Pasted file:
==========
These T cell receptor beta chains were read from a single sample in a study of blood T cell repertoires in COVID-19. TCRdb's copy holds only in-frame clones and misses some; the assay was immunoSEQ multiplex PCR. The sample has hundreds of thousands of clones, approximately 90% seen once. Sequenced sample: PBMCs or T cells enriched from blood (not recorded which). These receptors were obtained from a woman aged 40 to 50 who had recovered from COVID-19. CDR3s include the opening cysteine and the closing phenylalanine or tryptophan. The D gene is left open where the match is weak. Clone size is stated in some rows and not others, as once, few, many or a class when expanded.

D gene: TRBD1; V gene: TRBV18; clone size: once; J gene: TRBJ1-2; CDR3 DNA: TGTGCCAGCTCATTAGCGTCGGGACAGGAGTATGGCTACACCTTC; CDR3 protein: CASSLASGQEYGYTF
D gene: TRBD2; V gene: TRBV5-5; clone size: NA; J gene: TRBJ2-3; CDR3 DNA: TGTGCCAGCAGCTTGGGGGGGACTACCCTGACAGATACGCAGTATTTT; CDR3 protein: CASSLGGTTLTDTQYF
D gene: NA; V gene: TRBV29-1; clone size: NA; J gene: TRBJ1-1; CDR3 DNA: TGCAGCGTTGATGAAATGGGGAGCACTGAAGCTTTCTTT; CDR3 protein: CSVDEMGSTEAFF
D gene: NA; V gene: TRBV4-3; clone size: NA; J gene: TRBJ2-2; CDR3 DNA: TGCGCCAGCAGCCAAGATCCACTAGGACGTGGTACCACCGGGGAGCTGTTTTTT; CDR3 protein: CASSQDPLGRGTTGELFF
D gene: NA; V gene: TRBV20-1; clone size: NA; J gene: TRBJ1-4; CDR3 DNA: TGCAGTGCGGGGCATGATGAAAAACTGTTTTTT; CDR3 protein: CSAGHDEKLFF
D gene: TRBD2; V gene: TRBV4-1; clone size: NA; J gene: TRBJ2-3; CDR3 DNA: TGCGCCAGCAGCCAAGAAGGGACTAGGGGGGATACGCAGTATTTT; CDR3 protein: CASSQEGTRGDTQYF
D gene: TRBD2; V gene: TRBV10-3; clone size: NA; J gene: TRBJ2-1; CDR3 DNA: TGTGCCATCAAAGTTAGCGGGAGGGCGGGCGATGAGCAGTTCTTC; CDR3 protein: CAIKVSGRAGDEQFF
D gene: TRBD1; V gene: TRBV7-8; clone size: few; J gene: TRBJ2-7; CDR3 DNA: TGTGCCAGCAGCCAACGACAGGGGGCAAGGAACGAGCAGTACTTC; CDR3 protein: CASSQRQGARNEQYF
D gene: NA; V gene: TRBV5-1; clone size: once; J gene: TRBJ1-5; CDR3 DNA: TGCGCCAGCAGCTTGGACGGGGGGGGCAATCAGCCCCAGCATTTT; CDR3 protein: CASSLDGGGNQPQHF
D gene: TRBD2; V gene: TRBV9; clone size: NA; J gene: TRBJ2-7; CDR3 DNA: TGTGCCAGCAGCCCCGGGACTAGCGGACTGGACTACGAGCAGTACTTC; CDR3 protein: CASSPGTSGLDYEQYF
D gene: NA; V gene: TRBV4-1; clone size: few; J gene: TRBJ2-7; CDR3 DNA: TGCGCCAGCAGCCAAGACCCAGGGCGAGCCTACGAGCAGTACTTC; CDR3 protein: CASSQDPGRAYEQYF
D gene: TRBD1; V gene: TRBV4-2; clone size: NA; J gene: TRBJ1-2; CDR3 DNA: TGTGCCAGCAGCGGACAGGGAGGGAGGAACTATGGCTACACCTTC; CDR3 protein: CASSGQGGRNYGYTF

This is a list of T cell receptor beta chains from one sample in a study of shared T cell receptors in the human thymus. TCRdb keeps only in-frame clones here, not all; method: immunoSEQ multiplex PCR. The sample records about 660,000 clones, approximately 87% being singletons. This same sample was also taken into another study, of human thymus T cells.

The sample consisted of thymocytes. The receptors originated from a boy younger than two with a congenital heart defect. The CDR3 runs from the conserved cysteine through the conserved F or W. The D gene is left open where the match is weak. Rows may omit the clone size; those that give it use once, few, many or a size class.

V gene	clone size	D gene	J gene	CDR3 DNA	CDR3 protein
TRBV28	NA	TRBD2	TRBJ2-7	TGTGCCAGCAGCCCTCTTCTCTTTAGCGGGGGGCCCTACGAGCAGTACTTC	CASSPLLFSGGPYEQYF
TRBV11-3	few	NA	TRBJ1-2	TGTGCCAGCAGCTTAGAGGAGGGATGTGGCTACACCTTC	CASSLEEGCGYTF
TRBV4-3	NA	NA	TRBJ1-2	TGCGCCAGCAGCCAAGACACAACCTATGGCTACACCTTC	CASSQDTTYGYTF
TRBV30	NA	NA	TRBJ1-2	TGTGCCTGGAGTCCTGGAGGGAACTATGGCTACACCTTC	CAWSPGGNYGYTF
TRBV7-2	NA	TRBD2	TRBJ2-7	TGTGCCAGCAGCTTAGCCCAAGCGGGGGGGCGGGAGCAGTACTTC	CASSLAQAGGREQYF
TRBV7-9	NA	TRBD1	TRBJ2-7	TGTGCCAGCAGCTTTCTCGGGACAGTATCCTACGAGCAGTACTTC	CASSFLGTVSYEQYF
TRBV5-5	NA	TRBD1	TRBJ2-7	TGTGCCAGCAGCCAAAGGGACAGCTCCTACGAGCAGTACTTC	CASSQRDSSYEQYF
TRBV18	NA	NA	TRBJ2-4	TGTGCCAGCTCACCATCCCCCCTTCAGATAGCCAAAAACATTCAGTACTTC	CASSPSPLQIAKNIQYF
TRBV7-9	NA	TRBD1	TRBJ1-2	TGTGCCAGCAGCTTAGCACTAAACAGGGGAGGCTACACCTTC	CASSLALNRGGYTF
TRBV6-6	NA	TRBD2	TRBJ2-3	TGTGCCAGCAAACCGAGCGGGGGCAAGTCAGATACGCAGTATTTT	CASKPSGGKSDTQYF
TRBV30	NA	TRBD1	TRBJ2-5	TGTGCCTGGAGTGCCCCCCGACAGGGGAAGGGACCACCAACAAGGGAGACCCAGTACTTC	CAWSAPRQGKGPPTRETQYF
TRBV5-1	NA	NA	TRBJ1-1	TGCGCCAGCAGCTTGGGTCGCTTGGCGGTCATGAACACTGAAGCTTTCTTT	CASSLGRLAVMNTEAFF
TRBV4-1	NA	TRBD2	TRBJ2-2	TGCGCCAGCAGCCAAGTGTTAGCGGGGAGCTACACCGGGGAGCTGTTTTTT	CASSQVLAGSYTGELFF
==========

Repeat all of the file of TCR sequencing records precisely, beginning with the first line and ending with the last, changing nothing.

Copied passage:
These T cell receptor beta chains were read from a single sample in a study of blood T cell repertoires in COVID-19. TCRdb's copy holds only in-frame clones and misses some; the assay was immunoSEQ multiplex PCR. The sample has hundreds of thousands of clones, approximately 90% seen once. Sequenced sample: PBMCs or T cells enriched from blood (not recorded which). These receptors were obtained from a woman aged 40 to 50 who had recovered from COVID-19. CDR3s include the opening cysteine and the closing phenylalanine or tryptophan. The D gene is left open where the match is weak. Clone size is stated in some rows and not others, as once, few, many or a class when expanded.

D gene: TRBD1; V gene: TRBV18; clone size: once; J gene: TRBJ1-2; CDR3 DNA: TGTGCCAGCTCATTAGCGTCGGGACAGGAGTATGGCTACACCTTC; CDR3 protein: CASSLASGQEYGYTF
D gene: TRBD2; V gene: TRBV5-5; clone size: NA; J gene: TRBJ2-3; CDR3 DNA: TGTGCCAGCAGCTTGGGGGGGACTACCCTGACAGATACGCAGTATTTT; CDR3 protein: CASSLGGTTLTDTQYF
D gene: NA; V gene: TRBV29-1; clone size: NA; J gene: TRBJ1-1; CDR3 DNA: TGCAGCGTTGATGAAATGGGGAGCACTGAAGCTTTCTTT; CDR3 protein: CSVDEMGSTEAFF
D gene: NA; V gene: TRBV4-3; clone size: NA; J gene: TRBJ2-2; CDR3 DNA: TGCGCCAGCAGCCAAGATCCACTAGGACGTGGTACCACCGGGGAGCTGTTTTTT; CDR3 protein: CASSQDPLGRGTTGELFF
D gene: NA; V gene: TRBV20-1; clone size: NA; J gene: TRBJ1-4; CDR3 DNA: TGCAGTGCGGGGCATGATGAAAAACTGTTTTTT; CDR3 protein: CSAGHDEKLFF
D gene: TRBD2; V gene: TRBV4-1; clone size: NA; J gene: TRBJ2-3; CDR3 DNA: TGCGCCAGCAGCCAAGAAGGGACTAGGGGGGATACGCAGTATTTT; CDR3 protein: CASSQEGTRGDTQYF
D gene: TRBD2; V gene: TRBV10-3; clone size: NA; J gene: TRBJ2-1; CDR3 DNA: TGTGCCATCAAAGTTAGCGGGAGGGCGGGCGATGAGCAGTTCTTC; CDR3 protein: CAIKVSGRAGDEQFF
D gene: TRBD1; V gene: TRBV7-8; clone size: few; J gene: TRBJ2-7; CDR3 DNA: TGTGCCAGCAGCCAACGACAGGGGGCAAGGAACGAGCAGTACTTC; CDR3 protein: CASSQRQGARNEQYF
D gene: NA; V gene: TRBV5-1; clone size: once; J gene: TRBJ1-5; CDR3 DNA: TGCGCCAGCAGCTTGGACGGGGGGGGCAATCAGCCCCAGCATTTT; CDR3 protein: CASSLDGGGNQPQHF
D gene: TRBD2; V gene: TRBV9; clone size: NA; J gene: TRBJ2-7; CDR3 DNA: TGTGCCAGCAGCCCCGGGACTAGCGGACTGGACTACGAGCAGTACTTC; CDR3 protein: CASSPGTSGLDYEQYF
D gene: NA; V gene: TRBV4-1; clone size: few; J gene: TRBJ2-7; CDR3 DNA: TGCGCCAGCAGCCAAGACCCAGGGCGAGCCTACGAGCAGTACTTC; CDR3 protein: CASSQDPGRAYEQYF
D gene: TRBD1; V gene: TRBV4-2; clone size: NA; J gene: TRBJ1-2; CDR3 DNA: TGTGCCAGCAGCGGACAGGGAGGGAGGAACTATGGCTACACCTTC; CDR3 protein: CASSGQGGRNYGYTF

This is a list of T cell receptor beta chains from one sample in a study of shared T cell receptors in the human thymus. TCRdb keeps only in-frame clones here, not all; method: immunoSEQ multiplex PCR. The sample records about 660,000 clones, approximately 87% being singletons. This same sample was also taken into another study, of human thymus T cells.

The sample consisted of thymocytes. The receptors originated from a boy younger than two with a congenital heart defect. The CDR3 runs from the conserved cysteine through the conserved F or W. The D gene is left open where the match is weak. Rows may omit the clone size; those that give it use once, few, many or a size class.

V gene	clone size	D gene	J gene	CDR3 DNA	CDR3 protein
TRBV28	NA	TRBD2	TRBJ2-7	TGTGCCAGCAGCCCTCTTCTCTTTAGCGGGGGGCCCTACGAGCAGTACTTC	CASSPLLFSGGPYEQYF
TRBV11-3	few	NA	TRBJ1-2	TGTGCCAGCAGCTTAGAGGAGGGATGTGGCTACACCTTC	CASSLEEGCGYTF
TRBV4-3	NA	NA	TRBJ1-2	TGCGCCAGCAGCCAAGACACAACCTATGGCTACACCTTC	CASSQDTTYGYTF
TRBV30	NA	NA	TRBJ1-2	TGTGCCTGGAGTCCTGGAGGGAACTATGGCTACACCTTC	CAWSPGGNYGYTF
TRBV7-2	NA	TRBD2	TRBJ2-7	TGTGCCAGCAGCTTAGCCCAAGCGGGGGGGCGGGAGCAGTACTTC	CASSLAQAGGREQYF
TRBV7-9	NA	TRBD1	TRBJ2-7	TGTGCCAGCAGCTTTCTCGGGACAGTATCCTACGAGCAGTACTTC	CASSFLGTVSYEQYF
TRBV5-5	NA	TRBD1	TRBJ2-7	TGTGCCAGCAGCCAAAGGGACAGCTCCTACGAGCAGTACTTC	CASSQRDSSYEQYF
TRBV18	NA	NA	TRBJ2-4	TGTGCCAGCTCACCATCCCCCCTTCAGATAGCCAAAAACATTCAGTACTTC	CASSPSPLQIAKNIQYF
TRBV7-9	NA	TRBD1	TRBJ1-2	TGTGCCAGCAGCTTAGCACTAAACAGGGGAGGCTACACCTTC	CASSLALNRGGYTF
TRBV6-6	NA	TRBD2	TRBJ2-3	TGTGCCAGCAAACCGAGCGGGGGCAAGTCAGATACGCAGTATTTT	CASKPSGGKSDTQYF
TRBV30	NA	TRBD1	TRBJ2-5	TGTGCCTGGAGTGCCCCCCGACAGGGGAAGGGACCACCAACAAGGGAGACCCAGTACTTC	CAWSAPRQGKGPPTRETQYF
TRBV5-1	NA	NA	TRBJ1-1	TGCGCCAGCAGCTTGGGTCGCTTGGCGGTCATGAACACTGAAGCTTTCTTT	CASSLGRLAVMNTEAFF
TRBV4-1	NA	TRBD2	TRBJ2-2	TGCGCCAGCAGCCAAGTGTTAGCGGGGAGCTACACCGGGGAGCTGTTTTTT	CASSQVLAGSYTGELFF